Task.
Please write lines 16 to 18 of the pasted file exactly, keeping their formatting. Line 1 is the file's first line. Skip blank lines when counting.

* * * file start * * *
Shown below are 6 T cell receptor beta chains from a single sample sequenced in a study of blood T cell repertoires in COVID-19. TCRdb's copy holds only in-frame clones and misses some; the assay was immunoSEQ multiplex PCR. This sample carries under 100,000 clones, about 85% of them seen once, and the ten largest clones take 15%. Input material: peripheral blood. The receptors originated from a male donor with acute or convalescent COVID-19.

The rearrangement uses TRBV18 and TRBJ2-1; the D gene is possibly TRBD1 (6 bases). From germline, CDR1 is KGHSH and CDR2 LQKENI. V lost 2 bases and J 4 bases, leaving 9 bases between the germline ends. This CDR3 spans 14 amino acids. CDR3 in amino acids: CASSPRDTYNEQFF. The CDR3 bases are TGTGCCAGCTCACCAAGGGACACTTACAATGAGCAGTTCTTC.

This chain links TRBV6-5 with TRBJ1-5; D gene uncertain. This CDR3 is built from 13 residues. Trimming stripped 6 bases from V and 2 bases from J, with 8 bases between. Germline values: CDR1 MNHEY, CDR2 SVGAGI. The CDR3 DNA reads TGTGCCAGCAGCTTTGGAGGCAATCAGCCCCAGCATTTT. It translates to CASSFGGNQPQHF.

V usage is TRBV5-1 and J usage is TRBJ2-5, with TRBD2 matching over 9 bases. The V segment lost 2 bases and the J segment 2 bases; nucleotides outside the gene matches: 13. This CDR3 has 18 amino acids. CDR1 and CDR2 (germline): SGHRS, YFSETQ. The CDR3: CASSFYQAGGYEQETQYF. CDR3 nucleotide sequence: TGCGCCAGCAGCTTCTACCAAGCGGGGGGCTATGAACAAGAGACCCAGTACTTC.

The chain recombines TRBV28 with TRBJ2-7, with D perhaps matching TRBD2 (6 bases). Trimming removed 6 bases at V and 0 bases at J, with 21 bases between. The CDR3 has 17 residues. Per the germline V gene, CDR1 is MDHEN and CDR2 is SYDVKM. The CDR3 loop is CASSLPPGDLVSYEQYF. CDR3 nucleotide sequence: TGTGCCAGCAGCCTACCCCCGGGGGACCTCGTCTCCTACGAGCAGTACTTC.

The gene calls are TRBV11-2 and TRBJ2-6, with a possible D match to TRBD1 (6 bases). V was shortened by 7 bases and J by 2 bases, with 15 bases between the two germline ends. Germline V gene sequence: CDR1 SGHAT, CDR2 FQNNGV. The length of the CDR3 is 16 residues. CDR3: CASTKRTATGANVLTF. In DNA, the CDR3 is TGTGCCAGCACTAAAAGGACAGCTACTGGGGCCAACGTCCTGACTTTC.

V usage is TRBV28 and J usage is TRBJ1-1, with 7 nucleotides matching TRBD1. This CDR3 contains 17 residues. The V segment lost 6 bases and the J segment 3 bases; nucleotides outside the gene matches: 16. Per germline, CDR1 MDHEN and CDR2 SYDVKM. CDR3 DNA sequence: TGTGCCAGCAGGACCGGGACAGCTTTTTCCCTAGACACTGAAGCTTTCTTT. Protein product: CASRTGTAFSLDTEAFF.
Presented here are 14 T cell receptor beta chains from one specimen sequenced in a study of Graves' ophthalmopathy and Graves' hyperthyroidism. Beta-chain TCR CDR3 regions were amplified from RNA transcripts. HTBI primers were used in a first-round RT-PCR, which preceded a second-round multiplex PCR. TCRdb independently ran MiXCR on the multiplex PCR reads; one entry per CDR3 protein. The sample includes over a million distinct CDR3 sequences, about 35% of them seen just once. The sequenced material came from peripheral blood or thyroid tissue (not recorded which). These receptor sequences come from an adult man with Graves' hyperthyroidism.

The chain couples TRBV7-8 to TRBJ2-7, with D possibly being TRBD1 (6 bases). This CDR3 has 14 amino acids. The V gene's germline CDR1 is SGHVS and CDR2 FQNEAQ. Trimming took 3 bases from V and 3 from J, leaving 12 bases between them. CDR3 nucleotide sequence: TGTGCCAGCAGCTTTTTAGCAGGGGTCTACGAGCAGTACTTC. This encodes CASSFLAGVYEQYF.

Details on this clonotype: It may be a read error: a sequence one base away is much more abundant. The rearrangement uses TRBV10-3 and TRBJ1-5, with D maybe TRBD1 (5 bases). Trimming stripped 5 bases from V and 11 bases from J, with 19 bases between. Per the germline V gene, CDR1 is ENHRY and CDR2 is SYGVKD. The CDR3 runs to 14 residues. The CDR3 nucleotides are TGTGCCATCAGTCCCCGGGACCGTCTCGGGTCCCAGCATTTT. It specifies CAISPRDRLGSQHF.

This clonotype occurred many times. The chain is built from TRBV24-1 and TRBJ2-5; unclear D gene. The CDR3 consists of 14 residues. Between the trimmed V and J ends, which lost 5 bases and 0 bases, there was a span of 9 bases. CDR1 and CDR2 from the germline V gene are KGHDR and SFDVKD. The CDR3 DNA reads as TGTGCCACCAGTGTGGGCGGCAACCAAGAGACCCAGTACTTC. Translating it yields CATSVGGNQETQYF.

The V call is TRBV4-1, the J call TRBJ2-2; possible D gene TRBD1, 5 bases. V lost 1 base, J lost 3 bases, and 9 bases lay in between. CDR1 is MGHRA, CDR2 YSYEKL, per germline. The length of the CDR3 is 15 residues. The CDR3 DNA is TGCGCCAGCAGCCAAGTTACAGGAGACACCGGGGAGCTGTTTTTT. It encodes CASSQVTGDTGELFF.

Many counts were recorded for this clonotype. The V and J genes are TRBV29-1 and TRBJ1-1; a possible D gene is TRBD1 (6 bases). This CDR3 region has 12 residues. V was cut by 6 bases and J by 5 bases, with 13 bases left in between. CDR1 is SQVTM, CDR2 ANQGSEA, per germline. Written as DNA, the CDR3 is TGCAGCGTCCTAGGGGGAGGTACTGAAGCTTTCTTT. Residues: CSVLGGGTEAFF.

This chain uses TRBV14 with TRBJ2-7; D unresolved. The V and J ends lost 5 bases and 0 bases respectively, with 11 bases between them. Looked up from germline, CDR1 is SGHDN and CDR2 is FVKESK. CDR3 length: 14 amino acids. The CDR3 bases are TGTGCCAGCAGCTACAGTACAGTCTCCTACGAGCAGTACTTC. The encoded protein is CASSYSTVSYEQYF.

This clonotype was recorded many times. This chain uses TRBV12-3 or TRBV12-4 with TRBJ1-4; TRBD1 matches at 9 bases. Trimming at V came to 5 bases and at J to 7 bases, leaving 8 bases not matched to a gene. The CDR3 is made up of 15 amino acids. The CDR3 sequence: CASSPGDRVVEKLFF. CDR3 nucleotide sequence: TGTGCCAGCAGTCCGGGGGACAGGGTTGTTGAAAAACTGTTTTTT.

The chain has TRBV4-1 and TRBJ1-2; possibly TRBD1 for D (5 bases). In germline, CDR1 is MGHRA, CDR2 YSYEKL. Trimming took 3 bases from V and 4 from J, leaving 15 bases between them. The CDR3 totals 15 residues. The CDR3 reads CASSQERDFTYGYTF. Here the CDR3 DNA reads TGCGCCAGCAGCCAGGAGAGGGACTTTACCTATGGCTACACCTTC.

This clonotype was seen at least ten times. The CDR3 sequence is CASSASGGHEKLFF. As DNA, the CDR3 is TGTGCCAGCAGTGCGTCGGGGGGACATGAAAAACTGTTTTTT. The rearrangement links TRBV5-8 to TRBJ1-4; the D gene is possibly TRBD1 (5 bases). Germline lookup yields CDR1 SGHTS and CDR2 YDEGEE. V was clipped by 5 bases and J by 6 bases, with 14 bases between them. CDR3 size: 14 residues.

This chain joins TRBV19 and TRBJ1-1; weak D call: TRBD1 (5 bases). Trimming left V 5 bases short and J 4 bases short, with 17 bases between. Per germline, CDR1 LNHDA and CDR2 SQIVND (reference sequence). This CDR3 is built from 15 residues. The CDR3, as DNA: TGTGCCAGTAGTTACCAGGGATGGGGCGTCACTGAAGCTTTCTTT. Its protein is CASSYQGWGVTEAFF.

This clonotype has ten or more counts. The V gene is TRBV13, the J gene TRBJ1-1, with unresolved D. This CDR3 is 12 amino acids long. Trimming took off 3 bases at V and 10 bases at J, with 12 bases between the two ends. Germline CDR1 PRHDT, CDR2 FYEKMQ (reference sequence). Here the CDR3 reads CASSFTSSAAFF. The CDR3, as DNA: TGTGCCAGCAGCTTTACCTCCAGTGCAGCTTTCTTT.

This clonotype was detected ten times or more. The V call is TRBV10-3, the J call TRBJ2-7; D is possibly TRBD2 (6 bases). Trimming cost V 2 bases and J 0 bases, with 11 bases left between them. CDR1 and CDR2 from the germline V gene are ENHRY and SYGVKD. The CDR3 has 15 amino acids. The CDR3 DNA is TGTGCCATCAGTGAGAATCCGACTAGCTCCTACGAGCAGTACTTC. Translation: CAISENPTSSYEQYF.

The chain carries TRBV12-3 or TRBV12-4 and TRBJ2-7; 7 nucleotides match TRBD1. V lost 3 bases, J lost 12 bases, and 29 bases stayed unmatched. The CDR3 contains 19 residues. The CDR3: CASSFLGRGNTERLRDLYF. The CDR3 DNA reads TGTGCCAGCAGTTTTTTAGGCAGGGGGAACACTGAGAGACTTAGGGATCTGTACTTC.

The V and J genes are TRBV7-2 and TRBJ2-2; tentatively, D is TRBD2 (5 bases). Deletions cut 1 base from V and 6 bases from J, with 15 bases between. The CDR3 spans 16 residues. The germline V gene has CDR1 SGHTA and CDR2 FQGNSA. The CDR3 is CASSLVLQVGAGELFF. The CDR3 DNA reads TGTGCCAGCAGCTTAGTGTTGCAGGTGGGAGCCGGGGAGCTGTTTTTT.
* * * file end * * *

The chain has TRBV4-1 and TRBJ1-2; possibly TRBD1 for D (5 bases). In germline, CDR1 is MGHRA, CDR2 YSYEKL. Trimming took 3 bases from V and 4 from J, leaving 15 bases between them. The CDR3 totals 15 residues. The CDR3 reads CASSQERDFTYGYTF. Here the CDR3 DNA reads TGCGCCAGCAGCCAGGAGAGGGACTTTACCTATGGCTACACCTTC.

This clonotype was seen at least ten times. The CDR3 sequence is CASSASGGHEKLFF. As DNA, the CDR3 is TGTGCCAGCAGTGCGTCGGGGGGACATGAAAAACTGTTTTTT. The rearrangement links TRBV5-8 to TRBJ1-4; the D gene is possibly TRBD1 (5 bases). Germline lookup yields CDR1 SGHTS and CDR2 YDEGEE. V was clipped by 5 bases and J by 6 bases, with 14 bases between them. CDR3 size: 14 residues.

This chain joins TRBV19 and TRBJ1-1; weak D call: TRBD1 (5 bases). Trimming left V 5 bases short and J 4 bases short, with 17 bases between. Per germline, CDR1 LNHDA and CDR2 SQIVND (reference sequence). This CDR3 is built from 15 residues. The CDR3, as DNA: TGTGCCAGTAGTTACCAGGGATGGGGCGTCACTGAAGCTTTCTTT. Its protein is CASSYQGWGVTEAFF.